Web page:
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  1. #1
    whitecat's Avatar
    Join Date
    Jan 2007
    Chicago, Il
    Med. Format RF

    Maintaining 100 degree Temperature

    I started doing my own C 41 and it calls for 100degrees. Any hints on how to keep the temp stable without spending a fortune?

  2. #2
    Akki14's Avatar
    Join Date
    Feb 2007
    London, UK
    4x5 Format
    I use a big storage tub in my bathtub and fill it with water to about 111F-107F and sit the glass bottles (heavier, don't float around annoyingly) of chemicals in there until a temperature probe (cookery type one) measures 100F. It should stay at 100F for your full 3min 15seconds needed for development, the rest of the chemicals aren't quite so important so they should still be within working leeway. I hold the paterson tank in the tub of warm water while I agitate with the little agitator (swizzle stick) at as constant of a speed as I can maintain. I take the tank out and the required bottle of chemicals and pour the chemicals in (or out) outside of the warm water tub. I just did 6 rolls of 120 film like this in the last 24hours (two rolls per reel, 500ml mixed up solution of the Tetenal ColorTec RapidBath kit). I keep the table with all the times next to me because it's easy to forget how long each step takes especially when you're starting out and panicing about filling and emptying and organising yourself.
    oooh shiny!

  3. #3
    Michel Hardy-Vallée's Avatar
    Join Date
    Apr 2005
    Montréal (QC)
    Multi Format
    I'm doing RA-4 and I use a tub of water to stay in the ballpark. Before I process a sheet (I use a Unicolor drum), I turn on the hot water to bring the developer smack on the right temperature, I measure, and process. I more or less have to do it for every sheet. A minor annoyance, but my results have been good so far. Maybe I'll invest in an aquarium heater eventually.
    Using film since before it was hip.

    "One of the most singular characters of the hyposulphites, is the property their solutions possess of dissolving muriate of silver and retaining it in considerable quantity in permanent solution" — Sir John Frederick William Herschel, "On the Hyposulphurous Acid and its Compounds." The Edinburgh Philosophical Journal, Vol. 1 (8 Jan. 1819): 8-29. p. 11

    My APUG Portfolio

  4. #4
    Mike Wilde's Avatar
    Join Date
    Aug 2006
    Misissauaga Canada
    Multi Format

    Low budget C-41 temp control and other c-41 thoughts for you to get started on

    Water bath, as others have suggested. Mine is a small (about 15L) picnic cooler (esky if you are Aussie/Kiwi).

    I have fitted it with a 250W fish tank glass tube type heater. The heater's control dial on mine can be pulled up to allow it to ride over the stops that keep it within the healthy for fish randge, and let me tune it to give 100F. I alos have a fish tank water pump to alolow the chems to get warm water moving around them faster.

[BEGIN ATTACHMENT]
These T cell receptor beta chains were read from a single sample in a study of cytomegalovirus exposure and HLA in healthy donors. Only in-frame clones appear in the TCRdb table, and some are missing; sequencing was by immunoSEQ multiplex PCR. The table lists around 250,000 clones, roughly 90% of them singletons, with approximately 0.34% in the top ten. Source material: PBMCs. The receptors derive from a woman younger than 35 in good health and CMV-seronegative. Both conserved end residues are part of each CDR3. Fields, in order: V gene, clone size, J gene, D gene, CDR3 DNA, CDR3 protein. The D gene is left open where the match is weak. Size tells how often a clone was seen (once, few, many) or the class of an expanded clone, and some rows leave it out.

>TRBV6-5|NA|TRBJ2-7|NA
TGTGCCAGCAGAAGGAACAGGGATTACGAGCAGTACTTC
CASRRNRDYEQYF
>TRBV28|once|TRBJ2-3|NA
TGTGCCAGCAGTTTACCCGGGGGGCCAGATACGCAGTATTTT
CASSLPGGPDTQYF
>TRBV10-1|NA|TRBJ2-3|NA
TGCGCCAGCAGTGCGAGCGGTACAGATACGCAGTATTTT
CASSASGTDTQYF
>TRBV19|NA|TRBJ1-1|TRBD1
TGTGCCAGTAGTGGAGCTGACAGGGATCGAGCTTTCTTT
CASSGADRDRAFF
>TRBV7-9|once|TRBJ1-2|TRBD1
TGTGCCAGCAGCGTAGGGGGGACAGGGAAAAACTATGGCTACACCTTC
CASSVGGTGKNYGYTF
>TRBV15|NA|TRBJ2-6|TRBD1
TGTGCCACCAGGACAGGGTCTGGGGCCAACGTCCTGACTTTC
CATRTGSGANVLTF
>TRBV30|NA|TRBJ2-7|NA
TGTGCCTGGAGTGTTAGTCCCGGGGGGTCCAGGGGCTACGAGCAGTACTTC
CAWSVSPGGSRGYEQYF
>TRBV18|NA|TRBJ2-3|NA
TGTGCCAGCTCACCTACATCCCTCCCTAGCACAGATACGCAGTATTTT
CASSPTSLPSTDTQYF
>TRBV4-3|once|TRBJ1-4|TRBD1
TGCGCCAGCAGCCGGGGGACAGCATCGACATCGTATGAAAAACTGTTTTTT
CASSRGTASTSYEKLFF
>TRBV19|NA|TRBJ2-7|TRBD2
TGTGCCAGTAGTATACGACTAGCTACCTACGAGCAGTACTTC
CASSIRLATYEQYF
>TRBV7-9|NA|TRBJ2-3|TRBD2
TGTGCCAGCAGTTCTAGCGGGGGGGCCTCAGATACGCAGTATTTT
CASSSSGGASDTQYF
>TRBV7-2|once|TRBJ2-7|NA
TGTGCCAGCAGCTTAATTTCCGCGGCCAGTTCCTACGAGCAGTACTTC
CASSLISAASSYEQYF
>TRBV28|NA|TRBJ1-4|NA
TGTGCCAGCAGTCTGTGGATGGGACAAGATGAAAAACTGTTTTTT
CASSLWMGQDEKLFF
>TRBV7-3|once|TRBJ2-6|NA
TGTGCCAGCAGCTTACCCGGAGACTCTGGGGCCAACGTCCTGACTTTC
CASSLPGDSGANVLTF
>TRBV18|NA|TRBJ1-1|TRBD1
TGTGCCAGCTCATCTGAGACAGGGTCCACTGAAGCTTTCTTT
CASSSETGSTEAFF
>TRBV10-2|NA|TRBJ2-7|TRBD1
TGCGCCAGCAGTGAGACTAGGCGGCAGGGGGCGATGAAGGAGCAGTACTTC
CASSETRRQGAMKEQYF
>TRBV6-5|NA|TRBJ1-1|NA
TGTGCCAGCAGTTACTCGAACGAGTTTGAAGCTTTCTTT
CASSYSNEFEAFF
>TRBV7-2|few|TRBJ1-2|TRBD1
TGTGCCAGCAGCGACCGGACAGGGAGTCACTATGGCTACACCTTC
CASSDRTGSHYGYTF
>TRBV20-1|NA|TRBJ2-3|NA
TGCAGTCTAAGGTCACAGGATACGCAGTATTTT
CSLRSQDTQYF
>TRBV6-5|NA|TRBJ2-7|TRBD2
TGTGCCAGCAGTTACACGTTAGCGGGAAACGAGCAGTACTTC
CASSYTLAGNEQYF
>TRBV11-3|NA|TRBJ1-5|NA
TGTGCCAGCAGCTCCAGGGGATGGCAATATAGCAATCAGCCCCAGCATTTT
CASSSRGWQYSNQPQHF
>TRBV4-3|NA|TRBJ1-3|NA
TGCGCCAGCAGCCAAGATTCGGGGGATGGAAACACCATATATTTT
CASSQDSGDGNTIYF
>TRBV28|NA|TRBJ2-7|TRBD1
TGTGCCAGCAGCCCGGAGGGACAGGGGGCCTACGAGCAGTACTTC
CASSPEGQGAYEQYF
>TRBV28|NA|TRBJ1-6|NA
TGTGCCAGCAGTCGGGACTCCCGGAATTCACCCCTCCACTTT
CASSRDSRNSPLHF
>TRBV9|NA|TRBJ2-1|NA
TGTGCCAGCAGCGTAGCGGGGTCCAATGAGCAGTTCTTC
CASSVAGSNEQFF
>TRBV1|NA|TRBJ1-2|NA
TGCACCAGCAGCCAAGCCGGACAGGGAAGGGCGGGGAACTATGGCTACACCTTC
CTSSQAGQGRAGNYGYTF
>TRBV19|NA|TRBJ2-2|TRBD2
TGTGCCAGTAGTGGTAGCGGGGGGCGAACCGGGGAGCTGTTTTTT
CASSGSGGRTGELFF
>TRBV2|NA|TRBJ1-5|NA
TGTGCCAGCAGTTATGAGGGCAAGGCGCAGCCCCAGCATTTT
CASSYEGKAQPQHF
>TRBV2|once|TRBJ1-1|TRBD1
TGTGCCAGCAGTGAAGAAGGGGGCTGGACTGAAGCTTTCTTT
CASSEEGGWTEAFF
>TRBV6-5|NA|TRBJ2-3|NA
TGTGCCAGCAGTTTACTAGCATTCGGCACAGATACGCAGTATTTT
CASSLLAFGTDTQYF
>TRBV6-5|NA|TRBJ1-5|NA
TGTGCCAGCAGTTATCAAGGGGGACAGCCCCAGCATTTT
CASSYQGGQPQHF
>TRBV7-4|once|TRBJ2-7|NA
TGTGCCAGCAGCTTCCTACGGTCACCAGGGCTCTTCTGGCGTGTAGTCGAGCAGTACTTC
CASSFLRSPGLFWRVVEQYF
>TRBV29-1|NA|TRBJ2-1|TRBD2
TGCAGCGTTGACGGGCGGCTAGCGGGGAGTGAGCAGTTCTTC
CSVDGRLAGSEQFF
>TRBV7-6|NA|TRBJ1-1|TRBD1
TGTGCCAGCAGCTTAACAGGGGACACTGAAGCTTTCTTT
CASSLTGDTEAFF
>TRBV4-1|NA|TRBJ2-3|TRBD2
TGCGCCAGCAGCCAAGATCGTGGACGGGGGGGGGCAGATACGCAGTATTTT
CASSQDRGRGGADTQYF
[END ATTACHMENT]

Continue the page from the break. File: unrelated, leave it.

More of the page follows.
I get the chems coming up to temp when I get home from work; by the time that the dinner is eaten and dirty dishes done and put away all chens are ready to roll.

    C-41 is likely best started from a fresh kit, but mixing your own is also feasible. I do, and am very happy with the results.

    The developer is really only the finicky temperature part of the process; if the stop, and bleach, fixer or blix are a few degrees above or below, things won't go wrong.

    I make the chemistry up in 1l quanities, and store it in brown glass bottles of a type called 'amber boston rounds'. This shape of bottle is good, becuase it minimises the amount of air in contact with the solution since it tapers at the top.

    I color code the bottles with colored vlnyl electrical tape, and put a matching color tape dot on the lids so I don't mix them up. Regular masking tape floats off after sitting in a water bath for a while.

    I also put a length of white tape on the bottle , and write on it with a 'sharpie' type indelible pen. I record on the white tape to indicate when I last mixed this chem, and put ticks on the bottle to indicate how many times I have re-used the solutions.

    I do developer, stop, bleach and fix. By doing a separate bleach and fix, I find it is possible to replenish the bleach, so the process becomes very economical.

    Developer is good for at least 8 roills of film until it becomes murky; I store up rolls until there are 8 rolls before I get a litre mixed. I have used murky/almost black developer, and it still seems to work fine, as long it is not too old ( Ie less than 1 month old); I suspect a lot of the murkyness is the anti-halation dye coming off the back of the film, rather than the developing agent oxidized and dead.

    Stop is about 5% acetic and is used once, then poured down the drain.

    Fixer is re-used until it fixer tests high in silver, or takes more than twice the time it takes to clear the film when it is fresh; I find this happens after about 15 rolls of film per litre. (35mm 36 or 120 roll).

    Bleach is c-22 ferricyanide/bromide type, and I make up 2L at a time; one becomes the replenisher, and I feed in 45ml fresh replenisher per film bleached. When the bleach being used as replenisher is all used up, then the overflow and working solution go out as hazardous waste to the local depot, along with exhausterd fixers, etc.

    There are plenty of water wash steps to keep the differnet chems from being cross contaminated.

  5. #5
    DBP is offline

    Join Date
    Mar 2006
    Alexandria, VA
    Multi Format
    In some parts of the south, July and August suffice.



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